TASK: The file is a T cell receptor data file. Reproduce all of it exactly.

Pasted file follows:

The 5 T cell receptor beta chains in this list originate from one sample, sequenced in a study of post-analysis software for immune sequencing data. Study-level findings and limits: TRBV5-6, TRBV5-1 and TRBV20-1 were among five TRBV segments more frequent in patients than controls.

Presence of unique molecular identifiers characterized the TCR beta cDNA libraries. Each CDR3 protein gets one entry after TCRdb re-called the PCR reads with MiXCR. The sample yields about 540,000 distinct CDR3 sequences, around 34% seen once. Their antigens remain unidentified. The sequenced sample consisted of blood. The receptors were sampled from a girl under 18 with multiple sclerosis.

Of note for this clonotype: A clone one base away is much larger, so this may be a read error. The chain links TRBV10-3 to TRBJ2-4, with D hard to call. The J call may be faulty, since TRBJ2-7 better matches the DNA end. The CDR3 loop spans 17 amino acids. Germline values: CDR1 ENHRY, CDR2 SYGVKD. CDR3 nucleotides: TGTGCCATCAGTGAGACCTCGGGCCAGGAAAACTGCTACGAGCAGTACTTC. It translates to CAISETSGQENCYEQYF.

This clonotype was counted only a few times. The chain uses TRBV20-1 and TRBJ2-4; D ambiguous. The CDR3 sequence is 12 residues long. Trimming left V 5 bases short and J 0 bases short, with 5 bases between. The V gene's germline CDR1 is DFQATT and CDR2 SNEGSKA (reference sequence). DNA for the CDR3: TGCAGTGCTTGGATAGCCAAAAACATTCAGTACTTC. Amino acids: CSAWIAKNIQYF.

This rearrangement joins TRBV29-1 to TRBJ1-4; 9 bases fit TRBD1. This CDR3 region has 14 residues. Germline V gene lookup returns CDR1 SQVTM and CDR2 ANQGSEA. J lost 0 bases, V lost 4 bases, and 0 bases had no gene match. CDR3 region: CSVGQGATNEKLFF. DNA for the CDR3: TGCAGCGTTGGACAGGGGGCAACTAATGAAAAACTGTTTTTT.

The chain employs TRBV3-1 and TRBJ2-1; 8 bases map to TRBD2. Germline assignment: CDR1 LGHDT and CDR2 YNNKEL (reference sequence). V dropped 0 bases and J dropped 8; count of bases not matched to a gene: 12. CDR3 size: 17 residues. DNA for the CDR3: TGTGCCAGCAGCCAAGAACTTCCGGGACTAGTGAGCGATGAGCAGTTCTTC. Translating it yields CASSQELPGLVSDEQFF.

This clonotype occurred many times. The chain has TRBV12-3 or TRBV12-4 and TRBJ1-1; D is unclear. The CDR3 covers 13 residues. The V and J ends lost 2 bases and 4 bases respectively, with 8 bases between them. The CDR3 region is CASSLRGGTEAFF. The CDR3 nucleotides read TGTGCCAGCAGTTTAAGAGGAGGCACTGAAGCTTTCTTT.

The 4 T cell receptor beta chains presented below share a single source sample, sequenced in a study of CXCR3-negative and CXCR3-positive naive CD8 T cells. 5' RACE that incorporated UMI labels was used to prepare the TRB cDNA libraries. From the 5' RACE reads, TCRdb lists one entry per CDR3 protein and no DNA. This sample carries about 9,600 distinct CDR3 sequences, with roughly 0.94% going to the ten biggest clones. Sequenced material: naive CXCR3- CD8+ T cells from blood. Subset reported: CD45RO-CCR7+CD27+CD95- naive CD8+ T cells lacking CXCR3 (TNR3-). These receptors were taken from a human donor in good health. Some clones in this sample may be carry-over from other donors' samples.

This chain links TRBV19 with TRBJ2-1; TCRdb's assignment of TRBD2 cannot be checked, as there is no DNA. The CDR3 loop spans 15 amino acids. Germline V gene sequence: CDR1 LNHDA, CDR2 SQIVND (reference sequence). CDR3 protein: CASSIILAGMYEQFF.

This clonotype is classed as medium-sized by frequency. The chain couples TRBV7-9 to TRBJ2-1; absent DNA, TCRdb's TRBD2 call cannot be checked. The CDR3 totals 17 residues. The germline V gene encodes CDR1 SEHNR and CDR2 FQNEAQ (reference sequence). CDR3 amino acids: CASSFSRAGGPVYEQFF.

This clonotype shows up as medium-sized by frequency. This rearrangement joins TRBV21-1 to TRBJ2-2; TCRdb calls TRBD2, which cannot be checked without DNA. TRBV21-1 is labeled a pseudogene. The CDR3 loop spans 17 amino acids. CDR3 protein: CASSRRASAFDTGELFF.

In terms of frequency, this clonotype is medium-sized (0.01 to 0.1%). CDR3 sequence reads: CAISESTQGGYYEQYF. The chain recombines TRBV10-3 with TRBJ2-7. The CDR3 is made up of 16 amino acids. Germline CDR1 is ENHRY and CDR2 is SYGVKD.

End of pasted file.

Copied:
The 5 T cell receptor beta chains in this list originate from one sample, sequenced in a study of post-analysis software for immune sequencing data. Study-level findings and limits: TRBV5-6, TRBV5-1 and TRBV20-1 were among five TRBV segments more frequent in patients than controls.

Presence of unique molecular identifiers characterized the TCR beta cDNA libraries. Each CDR3 protein gets one entry after TCRdb re-called the PCR reads with MiXCR. The sample yields about 540,000 distinct CDR3 sequences, around 34% seen once. Their antigens remain unidentified. The sequenced sample consisted of blood. The receptors were sampled from a girl under 18 with multiple sclerosis.

Of note for this clonotype: A clone one base away is much larger, so this may be a read error. The chain links TRBV10-3 to TRBJ2-4, with D hard to call. The J call may be faulty, since TRBJ2-7 better matches the DNA end. The CDR3 loop spans 17 amino acids. Germline values: CDR1 ENHRY, CDR2 SYGVKD. CDR3 nucleotides: TGTGCCATCAGTGAGACCTCGGGCCAGGAAAACTGCTACGAGCAGTACTTC. It translates to CAISETSGQENCYEQYF.

This clonotype was counted only a few times. The chain uses TRBV20-1 and TRBJ2-4; D ambiguous. The CDR3 sequence is 12 residues long. Trimming left V 5 bases short and J 0 bases short, with 5 bases between. The V gene's germline CDR1 is DFQATT and CDR2 SNEGSKA (reference sequence). DNA for the CDR3: TGCAGTGCTTGGATAGCCAAAAACATTCAGTACTTC. Amino acids: CSAWIAKNIQYF.

This rearrangement joins TRBV29-1 to TRBJ1-4; 9 bases fit TRBD1. This CDR3 region has 14 residues. Germline V gene lookup returns CDR1 SQVTM and CDR2 ANQGSEA. J lost 0 bases, V lost 4 bases, and 0 bases had no gene match. CDR3 region: CSVGQGATNEKLFF. DNA for the CDR3: TGCAGCGTTGGACAGGGGGCAACTAATGAAAAACTGTTTTTT.

The chain employs TRBV3-1 and TRBJ2-1; 8 bases map to TRBD2. Germline assignment: CDR1 LGHDT and CDR2 YNNKEL (reference sequence). V dropped 0 bases and J dropped 8; count of bases not matched to a gene: 12. CDR3 size: 17 residues. DNA for the CDR3: TGTGCCAGCAGCCAAGAACTTCCGGGACTAGTGAGCGATGAGCAGTTCTTC. Translating it yields CASSQELPGLVSDEQFF.

This clonotype occurred many times. The chain has TRBV12-3 or TRBV12-4 and TRBJ1-1; D is unclear. The CDR3 covers 13 residues. The V and J ends lost 2 bases and 4 bases respectively, with 8 bases between them. The CDR3 region is CASSLRGGTEAFF. The CDR3 nucleotides read TGTGCCAGCAGTTTAAGAGGAGGCACTGAAGCTTTCTTT.

The 4 T cell receptor beta chains presented below share a single source sample, sequenced in a study of CXCR3-negative and CXCR3-positive naive CD8 T cells. 5' RACE that incorporated UMI labels was used to prepare the TRB cDNA libraries. From the 5' RACE reads, TCRdb lists one entry per CDR3 protein and no DNA. This sample carries about 9,600 distinct CDR3 sequences, with roughly 0.94% going to the ten biggest clones. Sequenced material: naive CXCR3- CD8+ T cells from blood. Subset reported: CD45RO-CCR7+CD27+CD95- naive CD8+ T cells lacking CXCR3 (TNR3-). These receptors were taken from a human donor in good health. Some clones in this sample may be carry-over from other donors' samples.

This chain links TRBV19 with TRBJ2-1; TCRdb's assignment of TRBD2 cannot be checked, as there is no DNA. The CDR3 loop spans 15 amino acids. Germline V gene sequence: CDR1 LNHDA, CDR2 SQIVND (reference sequence). CDR3 protein: CASSIILAGMYEQFF.

This clonotype is classed as medium-sized by frequency. The chain couples TRBV7-9 to TRBJ2-1; absent DNA, TCRdb's TRBD2 call cannot be checked. The CDR3 totals 17 residues. The germline V gene encodes CDR1 SEHNR and CDR2 FQNEAQ (reference sequence). CDR3 amino acids: CASSFSRAGGPVYEQFF.

This clonotype shows up as medium-sized by frequency. This rearrangement joins TRBV21-1 to TRBJ2-2; TCRdb calls TRBD2, which cannot be checked without DNA. TRBV21-1 is labeled a pseudogene. The CDR3 loop spans 17 amino acids. CDR3 protein: CASSRRASAFDTGELFF.

In terms of frequency, this clonotype is medium-sized (0.01 to 0.1%). CDR3 sequence reads: CAISESTQGGYYEQYF. The chain recombines TRBV10-3 with TRBJ2-7. The CDR3 is made up of 16 amino acids. Germline CDR1 is ENHRY and CDR2 is SYGVKD.